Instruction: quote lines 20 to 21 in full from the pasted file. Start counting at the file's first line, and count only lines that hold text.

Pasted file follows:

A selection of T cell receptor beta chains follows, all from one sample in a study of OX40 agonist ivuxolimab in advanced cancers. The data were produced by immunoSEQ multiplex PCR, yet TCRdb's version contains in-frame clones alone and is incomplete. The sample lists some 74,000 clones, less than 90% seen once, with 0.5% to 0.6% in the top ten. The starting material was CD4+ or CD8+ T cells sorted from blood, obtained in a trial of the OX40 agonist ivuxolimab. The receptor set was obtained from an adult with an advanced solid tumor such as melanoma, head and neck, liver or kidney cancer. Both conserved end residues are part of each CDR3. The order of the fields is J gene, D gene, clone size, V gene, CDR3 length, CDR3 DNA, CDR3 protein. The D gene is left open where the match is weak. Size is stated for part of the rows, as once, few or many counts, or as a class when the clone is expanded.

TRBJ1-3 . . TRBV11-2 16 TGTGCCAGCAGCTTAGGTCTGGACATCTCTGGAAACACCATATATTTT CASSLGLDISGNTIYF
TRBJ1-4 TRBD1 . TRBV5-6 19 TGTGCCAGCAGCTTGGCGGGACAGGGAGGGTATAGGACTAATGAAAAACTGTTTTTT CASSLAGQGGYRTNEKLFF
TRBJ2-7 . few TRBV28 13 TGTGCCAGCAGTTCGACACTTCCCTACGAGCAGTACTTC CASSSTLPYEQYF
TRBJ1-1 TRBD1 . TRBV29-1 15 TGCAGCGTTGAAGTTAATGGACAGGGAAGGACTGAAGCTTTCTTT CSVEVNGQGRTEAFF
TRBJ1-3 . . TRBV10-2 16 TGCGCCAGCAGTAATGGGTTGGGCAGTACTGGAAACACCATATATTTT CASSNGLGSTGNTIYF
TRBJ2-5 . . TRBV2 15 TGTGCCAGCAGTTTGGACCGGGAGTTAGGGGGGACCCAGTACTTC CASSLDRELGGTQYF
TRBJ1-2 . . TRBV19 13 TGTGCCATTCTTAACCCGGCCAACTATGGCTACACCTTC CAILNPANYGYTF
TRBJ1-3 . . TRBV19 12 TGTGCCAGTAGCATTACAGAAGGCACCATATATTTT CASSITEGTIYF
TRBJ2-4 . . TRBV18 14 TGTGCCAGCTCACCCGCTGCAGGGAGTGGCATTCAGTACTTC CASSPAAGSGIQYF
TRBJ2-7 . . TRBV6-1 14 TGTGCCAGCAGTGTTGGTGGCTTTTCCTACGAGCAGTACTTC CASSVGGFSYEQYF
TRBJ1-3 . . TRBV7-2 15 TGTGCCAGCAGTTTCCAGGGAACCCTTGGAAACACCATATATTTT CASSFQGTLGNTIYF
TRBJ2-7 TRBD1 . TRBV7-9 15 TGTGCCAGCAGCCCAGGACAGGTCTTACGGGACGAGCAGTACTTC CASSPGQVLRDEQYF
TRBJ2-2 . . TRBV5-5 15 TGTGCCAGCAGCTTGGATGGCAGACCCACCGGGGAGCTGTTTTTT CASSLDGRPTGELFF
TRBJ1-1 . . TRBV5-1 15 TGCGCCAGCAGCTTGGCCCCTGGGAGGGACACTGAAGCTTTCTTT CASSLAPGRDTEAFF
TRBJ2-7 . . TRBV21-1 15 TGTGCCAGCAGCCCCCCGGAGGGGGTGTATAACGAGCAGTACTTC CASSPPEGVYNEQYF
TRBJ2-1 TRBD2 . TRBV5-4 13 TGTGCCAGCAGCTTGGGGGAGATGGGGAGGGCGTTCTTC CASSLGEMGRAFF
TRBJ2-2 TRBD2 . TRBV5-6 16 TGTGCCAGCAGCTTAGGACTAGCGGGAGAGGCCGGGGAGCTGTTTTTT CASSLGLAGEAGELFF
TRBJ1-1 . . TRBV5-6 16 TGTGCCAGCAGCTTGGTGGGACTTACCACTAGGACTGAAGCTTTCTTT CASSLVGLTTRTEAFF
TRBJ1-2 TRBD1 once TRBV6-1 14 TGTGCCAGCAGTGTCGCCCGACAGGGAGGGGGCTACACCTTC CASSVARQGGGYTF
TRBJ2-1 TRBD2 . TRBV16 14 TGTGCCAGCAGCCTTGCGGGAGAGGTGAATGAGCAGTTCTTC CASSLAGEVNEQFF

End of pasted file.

TRBJ1-2 TRBD1 once TRBV6-1 14 TGTGCCAGCAGTGTCGCCCGACAGGGAGGGGGCTACACCTTC CASSVARQGGGYTF
TRBJ2-1 TRBD2 . TRBV16 14 TGTGCCAGCAGCCTTGCGGGAGAGGTGAATGAGCAGTTCTTC CASSLAGEVNEQFF